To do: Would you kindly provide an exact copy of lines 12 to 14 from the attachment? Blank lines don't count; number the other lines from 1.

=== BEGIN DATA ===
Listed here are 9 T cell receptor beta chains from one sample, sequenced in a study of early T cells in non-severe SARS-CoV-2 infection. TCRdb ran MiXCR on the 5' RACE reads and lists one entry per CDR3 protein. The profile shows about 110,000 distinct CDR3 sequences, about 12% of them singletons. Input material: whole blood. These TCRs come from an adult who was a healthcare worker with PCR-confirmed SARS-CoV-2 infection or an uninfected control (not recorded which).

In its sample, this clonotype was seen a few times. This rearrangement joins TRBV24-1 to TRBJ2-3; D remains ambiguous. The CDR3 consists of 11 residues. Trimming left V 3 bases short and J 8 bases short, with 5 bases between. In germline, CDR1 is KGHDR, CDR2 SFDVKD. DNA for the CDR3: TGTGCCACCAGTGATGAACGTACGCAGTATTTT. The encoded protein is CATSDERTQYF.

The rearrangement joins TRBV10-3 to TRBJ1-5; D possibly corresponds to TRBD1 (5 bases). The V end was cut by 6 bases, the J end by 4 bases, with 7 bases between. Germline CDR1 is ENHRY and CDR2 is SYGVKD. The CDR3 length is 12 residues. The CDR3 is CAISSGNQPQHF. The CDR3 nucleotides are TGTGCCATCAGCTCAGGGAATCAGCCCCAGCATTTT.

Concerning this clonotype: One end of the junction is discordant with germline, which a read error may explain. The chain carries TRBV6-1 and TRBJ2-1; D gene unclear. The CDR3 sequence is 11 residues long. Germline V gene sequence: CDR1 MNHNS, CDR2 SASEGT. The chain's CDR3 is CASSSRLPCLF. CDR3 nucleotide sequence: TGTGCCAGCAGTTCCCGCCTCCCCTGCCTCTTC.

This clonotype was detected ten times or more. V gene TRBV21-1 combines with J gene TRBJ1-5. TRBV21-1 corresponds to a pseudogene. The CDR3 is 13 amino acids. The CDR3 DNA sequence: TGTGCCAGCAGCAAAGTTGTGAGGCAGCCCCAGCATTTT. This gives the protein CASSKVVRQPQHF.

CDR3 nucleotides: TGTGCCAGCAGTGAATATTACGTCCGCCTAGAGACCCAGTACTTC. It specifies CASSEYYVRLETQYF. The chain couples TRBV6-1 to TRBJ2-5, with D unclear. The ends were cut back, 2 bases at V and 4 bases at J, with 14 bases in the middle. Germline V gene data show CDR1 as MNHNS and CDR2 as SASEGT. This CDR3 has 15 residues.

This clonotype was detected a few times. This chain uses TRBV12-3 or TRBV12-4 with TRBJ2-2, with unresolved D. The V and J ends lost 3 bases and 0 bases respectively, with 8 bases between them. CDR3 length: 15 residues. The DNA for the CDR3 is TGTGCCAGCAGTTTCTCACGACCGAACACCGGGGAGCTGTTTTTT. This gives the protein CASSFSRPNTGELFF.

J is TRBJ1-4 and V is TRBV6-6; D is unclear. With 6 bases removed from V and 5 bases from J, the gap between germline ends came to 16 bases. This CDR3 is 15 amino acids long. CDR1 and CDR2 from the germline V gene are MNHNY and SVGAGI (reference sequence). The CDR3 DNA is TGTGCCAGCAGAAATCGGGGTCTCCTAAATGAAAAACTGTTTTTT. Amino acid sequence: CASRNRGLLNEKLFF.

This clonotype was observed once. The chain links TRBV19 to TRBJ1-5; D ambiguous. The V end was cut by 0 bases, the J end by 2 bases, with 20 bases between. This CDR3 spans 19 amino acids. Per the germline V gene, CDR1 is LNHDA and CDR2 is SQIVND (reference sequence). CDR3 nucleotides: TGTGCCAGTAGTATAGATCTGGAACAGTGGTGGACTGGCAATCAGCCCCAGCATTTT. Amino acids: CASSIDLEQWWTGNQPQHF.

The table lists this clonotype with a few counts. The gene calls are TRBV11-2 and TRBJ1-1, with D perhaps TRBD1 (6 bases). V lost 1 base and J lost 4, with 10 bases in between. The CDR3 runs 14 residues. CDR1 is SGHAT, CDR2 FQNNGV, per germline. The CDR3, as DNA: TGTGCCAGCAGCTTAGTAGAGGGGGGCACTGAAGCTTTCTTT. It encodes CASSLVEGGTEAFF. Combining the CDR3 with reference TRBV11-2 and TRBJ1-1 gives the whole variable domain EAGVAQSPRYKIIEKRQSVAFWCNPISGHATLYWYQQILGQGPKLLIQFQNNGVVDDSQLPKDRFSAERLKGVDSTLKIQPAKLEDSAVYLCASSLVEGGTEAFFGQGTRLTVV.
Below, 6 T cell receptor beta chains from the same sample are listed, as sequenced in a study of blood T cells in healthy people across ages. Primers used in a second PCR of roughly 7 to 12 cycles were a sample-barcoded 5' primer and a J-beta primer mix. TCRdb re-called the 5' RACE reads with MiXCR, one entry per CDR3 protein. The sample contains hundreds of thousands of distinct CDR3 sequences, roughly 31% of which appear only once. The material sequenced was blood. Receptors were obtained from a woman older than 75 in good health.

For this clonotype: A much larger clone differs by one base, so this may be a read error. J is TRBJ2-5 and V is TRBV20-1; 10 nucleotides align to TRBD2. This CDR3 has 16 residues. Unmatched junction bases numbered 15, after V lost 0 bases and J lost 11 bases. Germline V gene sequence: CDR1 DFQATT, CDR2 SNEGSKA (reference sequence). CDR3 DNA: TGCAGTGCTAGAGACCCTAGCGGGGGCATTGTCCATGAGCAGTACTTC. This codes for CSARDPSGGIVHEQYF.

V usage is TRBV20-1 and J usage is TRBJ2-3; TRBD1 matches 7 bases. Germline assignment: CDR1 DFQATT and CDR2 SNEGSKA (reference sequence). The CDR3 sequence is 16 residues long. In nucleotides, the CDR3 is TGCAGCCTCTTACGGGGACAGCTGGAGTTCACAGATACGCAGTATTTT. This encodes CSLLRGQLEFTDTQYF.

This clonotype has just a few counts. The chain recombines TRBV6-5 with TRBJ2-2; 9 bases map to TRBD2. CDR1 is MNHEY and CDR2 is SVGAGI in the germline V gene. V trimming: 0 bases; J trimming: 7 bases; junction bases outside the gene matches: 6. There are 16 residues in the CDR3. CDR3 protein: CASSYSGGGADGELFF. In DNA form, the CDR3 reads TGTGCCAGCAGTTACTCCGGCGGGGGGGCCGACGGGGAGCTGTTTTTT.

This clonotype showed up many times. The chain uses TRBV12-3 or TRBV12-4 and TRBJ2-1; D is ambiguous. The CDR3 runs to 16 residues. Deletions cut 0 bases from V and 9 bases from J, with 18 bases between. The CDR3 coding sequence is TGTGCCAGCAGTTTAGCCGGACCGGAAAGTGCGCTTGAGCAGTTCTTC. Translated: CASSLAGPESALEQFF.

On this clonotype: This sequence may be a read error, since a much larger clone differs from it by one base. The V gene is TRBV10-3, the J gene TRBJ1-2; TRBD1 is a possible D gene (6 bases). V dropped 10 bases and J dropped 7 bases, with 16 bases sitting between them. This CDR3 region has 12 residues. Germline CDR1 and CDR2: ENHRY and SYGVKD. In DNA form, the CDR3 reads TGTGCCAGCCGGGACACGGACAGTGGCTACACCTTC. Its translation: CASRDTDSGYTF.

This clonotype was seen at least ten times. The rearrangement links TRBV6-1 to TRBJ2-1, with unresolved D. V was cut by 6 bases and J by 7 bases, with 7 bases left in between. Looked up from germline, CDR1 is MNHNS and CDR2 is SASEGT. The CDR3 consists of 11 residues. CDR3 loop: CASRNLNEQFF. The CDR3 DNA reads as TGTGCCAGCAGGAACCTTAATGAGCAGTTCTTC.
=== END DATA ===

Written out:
For this clonotype: A much larger clone differs by one base, so this may be a read error. J is TRBJ2-5 and V is TRBV20-1; 10 nucleotides align to TRBD2. This CDR3 has 16 residues. Unmatched junction bases numbered 15, after V lost 0 bases and J lost 11 bases. Germline V gene sequence: CDR1 DFQATT, CDR2 SNEGSKA (reference sequence). CDR3 DNA: TGCAGTGCTAGAGACCCTAGCGGGGGCATTGTCCATGAGCAGTACTTC. This codes for CSARDPSGGIVHEQYF.

V usage is TRBV20-1 and J usage is TRBJ2-3; TRBD1 matches 7 bases. Germline assignment: CDR1 DFQATT and CDR2 SNEGSKA (reference sequence). The CDR3 sequence is 16 residues long. In nucleotides, the CDR3 is TGCAGCCTCTTACGGGGACAGCTGGAGTTCACAGATACGCAGTATTTT. This encodes CSLLRGQLEFTDTQYF.

This clonotype has just a few counts. The chain recombines TRBV6-5 with TRBJ2-2; 9 bases map to TRBD2. CDR1 is MNHEY and CDR2 is SVGAGI in the germline V gene. V trimming: 0 bases; J trimming: 7 bases; junction bases outside the gene matches: 6. There are 16 residues in the CDR3. CDR3 protein: CASSYSGGGADGELFF. In DNA form, the CDR3 reads TGTGCCAGCAGTTACTCCGGCGGGGGGGCCGACGGGGAGCTGTTTTTT.